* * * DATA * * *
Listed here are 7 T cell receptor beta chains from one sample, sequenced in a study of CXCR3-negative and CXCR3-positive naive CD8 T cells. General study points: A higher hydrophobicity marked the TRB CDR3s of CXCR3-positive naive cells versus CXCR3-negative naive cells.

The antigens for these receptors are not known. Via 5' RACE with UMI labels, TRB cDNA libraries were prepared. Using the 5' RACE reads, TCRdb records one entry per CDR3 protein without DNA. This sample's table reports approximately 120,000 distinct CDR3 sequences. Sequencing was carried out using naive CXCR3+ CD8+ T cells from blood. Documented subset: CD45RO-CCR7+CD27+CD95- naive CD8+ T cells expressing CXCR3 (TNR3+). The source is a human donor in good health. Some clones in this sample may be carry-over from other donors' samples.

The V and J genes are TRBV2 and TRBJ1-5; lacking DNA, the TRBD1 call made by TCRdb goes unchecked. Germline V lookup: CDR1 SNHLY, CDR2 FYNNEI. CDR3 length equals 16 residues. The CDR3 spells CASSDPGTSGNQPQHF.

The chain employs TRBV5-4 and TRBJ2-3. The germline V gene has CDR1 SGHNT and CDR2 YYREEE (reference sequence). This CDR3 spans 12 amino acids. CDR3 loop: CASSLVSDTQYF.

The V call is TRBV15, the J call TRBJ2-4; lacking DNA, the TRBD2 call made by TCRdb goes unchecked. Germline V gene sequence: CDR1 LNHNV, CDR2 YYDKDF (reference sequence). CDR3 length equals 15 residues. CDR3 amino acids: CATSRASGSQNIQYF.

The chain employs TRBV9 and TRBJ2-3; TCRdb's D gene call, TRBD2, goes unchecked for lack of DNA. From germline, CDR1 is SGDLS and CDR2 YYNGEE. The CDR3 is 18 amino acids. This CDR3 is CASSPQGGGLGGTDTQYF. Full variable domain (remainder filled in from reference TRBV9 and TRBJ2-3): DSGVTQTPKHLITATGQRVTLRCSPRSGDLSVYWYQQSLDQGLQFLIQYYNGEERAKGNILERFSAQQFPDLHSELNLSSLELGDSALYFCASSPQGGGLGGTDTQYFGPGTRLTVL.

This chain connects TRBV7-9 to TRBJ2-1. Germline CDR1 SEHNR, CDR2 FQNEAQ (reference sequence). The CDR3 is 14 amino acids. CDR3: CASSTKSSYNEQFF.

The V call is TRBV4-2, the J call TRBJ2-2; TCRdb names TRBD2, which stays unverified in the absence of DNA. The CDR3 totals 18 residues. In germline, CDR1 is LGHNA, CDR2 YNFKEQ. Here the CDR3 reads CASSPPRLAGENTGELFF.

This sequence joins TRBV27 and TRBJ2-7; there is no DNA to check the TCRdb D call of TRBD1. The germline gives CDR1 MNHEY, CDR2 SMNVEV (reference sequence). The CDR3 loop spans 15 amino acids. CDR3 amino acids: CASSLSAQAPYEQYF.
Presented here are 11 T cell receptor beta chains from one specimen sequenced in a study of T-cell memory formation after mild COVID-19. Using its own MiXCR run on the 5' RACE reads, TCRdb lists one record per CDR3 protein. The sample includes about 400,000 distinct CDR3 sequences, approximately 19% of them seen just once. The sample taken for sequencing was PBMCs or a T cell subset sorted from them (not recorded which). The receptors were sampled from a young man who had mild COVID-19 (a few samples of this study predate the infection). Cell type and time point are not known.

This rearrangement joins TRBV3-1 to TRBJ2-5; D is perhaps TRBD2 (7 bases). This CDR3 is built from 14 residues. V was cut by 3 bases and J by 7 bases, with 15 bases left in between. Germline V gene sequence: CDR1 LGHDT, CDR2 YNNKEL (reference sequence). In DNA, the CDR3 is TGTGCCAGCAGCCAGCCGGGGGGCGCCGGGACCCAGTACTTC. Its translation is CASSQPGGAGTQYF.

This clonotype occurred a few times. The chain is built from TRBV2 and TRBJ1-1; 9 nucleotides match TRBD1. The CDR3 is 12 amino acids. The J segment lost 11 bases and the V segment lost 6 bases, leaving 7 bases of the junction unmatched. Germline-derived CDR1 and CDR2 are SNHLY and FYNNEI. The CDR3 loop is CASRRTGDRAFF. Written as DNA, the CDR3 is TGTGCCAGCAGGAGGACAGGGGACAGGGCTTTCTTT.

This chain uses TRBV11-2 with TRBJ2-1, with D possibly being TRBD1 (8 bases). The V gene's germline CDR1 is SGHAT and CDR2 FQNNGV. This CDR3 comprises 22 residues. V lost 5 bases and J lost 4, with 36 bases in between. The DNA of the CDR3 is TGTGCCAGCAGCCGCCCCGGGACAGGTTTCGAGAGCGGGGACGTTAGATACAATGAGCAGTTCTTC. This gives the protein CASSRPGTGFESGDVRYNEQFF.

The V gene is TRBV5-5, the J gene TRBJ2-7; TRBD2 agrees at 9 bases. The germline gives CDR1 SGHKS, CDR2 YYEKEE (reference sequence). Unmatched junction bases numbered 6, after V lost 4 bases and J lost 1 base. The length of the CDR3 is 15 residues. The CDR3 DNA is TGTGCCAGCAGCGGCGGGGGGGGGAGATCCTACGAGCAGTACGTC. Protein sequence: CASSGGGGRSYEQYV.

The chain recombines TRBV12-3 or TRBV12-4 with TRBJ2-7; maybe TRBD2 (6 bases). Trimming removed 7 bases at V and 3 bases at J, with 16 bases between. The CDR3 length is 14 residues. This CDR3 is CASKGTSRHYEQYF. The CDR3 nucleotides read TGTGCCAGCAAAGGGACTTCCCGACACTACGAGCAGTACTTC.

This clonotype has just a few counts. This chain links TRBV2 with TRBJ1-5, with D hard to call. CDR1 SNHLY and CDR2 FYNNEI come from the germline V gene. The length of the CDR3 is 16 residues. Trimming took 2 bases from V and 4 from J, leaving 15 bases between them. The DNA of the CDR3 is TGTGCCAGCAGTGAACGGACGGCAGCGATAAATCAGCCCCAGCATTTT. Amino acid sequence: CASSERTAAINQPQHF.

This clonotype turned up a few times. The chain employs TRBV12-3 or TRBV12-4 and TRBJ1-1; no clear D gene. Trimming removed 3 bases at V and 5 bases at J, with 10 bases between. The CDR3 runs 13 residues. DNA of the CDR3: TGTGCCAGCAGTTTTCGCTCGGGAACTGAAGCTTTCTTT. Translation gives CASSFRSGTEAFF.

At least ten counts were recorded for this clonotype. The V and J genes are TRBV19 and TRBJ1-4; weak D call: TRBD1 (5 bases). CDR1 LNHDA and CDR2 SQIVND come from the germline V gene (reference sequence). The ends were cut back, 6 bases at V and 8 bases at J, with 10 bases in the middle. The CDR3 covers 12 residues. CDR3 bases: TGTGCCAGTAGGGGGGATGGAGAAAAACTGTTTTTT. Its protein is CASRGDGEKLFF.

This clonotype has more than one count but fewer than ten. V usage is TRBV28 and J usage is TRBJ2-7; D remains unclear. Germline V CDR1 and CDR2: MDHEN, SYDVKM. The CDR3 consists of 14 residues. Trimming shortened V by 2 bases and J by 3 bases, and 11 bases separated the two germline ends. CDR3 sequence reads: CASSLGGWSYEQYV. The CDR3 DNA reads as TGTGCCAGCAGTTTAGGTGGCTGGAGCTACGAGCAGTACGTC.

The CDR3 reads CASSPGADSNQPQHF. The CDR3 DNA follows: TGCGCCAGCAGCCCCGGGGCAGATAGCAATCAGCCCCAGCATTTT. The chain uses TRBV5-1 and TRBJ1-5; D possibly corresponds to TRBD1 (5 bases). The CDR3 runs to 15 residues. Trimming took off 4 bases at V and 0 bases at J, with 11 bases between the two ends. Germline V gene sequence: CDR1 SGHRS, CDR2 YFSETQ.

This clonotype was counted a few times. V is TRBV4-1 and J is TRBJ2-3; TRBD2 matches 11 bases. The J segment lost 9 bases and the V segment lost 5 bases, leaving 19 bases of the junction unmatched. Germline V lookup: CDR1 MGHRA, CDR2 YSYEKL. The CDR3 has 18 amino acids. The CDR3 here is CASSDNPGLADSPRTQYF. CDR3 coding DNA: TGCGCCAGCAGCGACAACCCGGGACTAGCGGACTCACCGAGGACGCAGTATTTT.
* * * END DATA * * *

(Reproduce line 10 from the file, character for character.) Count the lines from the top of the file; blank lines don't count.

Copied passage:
Presented here are 11 T cell receptor beta chains from one specimen sequenced in a study of T-cell memory formation after mild COVID-19. Using its own MiXCR run on the 5' RACE reads, TCRdb lists one record per CDR3 protein. The sample includes about 400,000 distinct CDR3 sequences, approximately 19% of them seen just once. The sample taken for sequencing was PBMCs or a T cell subset sorted from them (not recorded which). The receptors were sampled from a young man who had mild COVID-19 (a few samples of this study predate the infection). Cell type and time point are not known.